Book review: Anything but Straight: Unmasking the Scandals and Lies Behind the Ex-Gay Myth by Wayne R. Besen
Despite years of hearing, reading, and writing about this topic, I can’t think of a better ex-gay resource than Wayne R. Besen’s book Anything but Straight: Unmasking the Scandals and Lies Behind the Ex-Gay Myth. Besen not only gives an accessible and easy-to-follow history of the sham’s path of destruction but also makes it clear why so many gays and nongays choose to believe its obvious lies. He also exposes the many people who profit monetarily, politically, or even sexually from ensnaring more ex-gay followers.
Still, Besen also shows how most of the people who become involved with or lead these ministries probably mean well. More importantly, he shows how gays and their allies can expose these hurtful groups, which rely heavily on wild semantics, shaky statistics, pseudo psychology, and highly questionable science, all the while trying to appear Bible-based.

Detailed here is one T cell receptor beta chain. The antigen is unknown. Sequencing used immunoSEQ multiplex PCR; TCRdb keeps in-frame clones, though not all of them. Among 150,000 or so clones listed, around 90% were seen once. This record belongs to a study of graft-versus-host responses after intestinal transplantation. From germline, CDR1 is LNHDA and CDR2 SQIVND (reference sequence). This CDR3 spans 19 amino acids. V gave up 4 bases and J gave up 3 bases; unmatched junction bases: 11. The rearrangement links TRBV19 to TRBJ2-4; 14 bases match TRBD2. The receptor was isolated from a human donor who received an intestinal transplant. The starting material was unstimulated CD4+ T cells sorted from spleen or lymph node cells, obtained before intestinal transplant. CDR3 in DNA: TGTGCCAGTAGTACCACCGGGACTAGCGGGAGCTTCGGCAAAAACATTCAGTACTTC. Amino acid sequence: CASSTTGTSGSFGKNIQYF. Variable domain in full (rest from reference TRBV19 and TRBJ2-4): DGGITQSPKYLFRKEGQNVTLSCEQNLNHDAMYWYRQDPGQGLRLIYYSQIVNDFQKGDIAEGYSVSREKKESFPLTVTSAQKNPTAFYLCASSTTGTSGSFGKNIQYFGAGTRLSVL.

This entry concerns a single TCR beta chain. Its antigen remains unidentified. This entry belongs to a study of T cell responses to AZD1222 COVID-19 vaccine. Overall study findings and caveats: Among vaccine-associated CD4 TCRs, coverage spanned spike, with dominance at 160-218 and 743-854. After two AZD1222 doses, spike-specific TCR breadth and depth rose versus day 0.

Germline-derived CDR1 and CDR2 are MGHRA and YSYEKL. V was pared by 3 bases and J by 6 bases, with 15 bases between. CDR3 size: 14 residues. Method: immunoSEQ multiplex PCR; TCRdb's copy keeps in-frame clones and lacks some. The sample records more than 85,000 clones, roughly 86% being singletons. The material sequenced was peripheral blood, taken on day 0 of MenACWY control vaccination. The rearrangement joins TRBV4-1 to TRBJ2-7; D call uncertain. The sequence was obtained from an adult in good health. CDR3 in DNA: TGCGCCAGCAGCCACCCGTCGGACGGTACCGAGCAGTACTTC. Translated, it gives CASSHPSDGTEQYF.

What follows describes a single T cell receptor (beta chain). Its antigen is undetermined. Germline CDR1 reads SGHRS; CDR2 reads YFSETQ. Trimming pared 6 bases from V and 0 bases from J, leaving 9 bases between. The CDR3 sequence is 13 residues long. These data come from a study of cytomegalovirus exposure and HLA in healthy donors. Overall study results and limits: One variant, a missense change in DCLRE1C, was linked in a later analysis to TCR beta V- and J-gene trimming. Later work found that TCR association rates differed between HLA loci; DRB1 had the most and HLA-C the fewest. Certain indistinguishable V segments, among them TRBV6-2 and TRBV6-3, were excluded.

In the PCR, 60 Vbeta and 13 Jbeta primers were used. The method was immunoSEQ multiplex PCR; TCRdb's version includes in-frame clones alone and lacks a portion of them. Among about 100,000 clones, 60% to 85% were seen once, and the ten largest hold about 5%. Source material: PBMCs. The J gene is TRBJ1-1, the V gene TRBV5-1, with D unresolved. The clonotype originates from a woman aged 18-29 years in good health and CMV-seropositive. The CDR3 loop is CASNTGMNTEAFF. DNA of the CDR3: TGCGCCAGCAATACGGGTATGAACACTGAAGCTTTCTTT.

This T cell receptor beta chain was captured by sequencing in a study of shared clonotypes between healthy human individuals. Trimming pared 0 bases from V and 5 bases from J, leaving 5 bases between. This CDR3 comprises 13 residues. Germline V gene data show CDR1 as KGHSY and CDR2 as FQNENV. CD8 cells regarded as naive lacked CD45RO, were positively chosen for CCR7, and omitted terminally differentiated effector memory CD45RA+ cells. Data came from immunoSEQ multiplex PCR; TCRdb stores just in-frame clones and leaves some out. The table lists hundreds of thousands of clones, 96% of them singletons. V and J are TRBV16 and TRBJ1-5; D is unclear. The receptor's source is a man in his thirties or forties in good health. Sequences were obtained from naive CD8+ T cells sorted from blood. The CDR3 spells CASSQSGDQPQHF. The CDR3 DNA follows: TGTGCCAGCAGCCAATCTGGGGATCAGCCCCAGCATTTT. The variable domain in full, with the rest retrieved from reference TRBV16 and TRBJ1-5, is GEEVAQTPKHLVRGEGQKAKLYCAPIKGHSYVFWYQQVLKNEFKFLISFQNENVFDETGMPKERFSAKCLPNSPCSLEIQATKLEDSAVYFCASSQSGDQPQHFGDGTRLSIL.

Besen also shows how gays can make their communities less vulnerable to ex-gay groups, while warning those communities about insidious new tactics that the increasingly media-savvy ex-gay leaders use to lure parents into forcing children to join the ex-gay circus. For groups that keep claiming that all of their members come there voluntarily, they certainly keep taking advantage of parental pressuring and other fears of rejection!
Best of all, Besen offers resources and alternatives for people who might want to join these groups. He even defends, to my satisfaction, his undercover efforts to capture all of the information that appears in this sometimes shocking but always fascinating volume. I suggest Besen’s study for all gays, all of their allies, and anyone who thinks the ex-gay movement needs support or more recruits.
I wrote about the ex-gay movement and various other gay-related topics extensively in works that appear in my collection Holding Me Together: Essays and Poems. I use a fictional character to explore ex-gay issues in “Mirrors: A Blackmail Letter,” a story that appears in my book The Acorn Stories; that character reappears in “Fat Diary,” a more light-hearted story I wrote for an anthology, The Acorn Gathering.
I also suggest Ronald L. Donaghe’s scathing fictional treatment of the ex-gay movement, The Salvation Mongers, as well as the disturbing documentary One Nation Under God and—for some needed levity on the topic—the silly yet likable comedy But I’m A Cheerleader.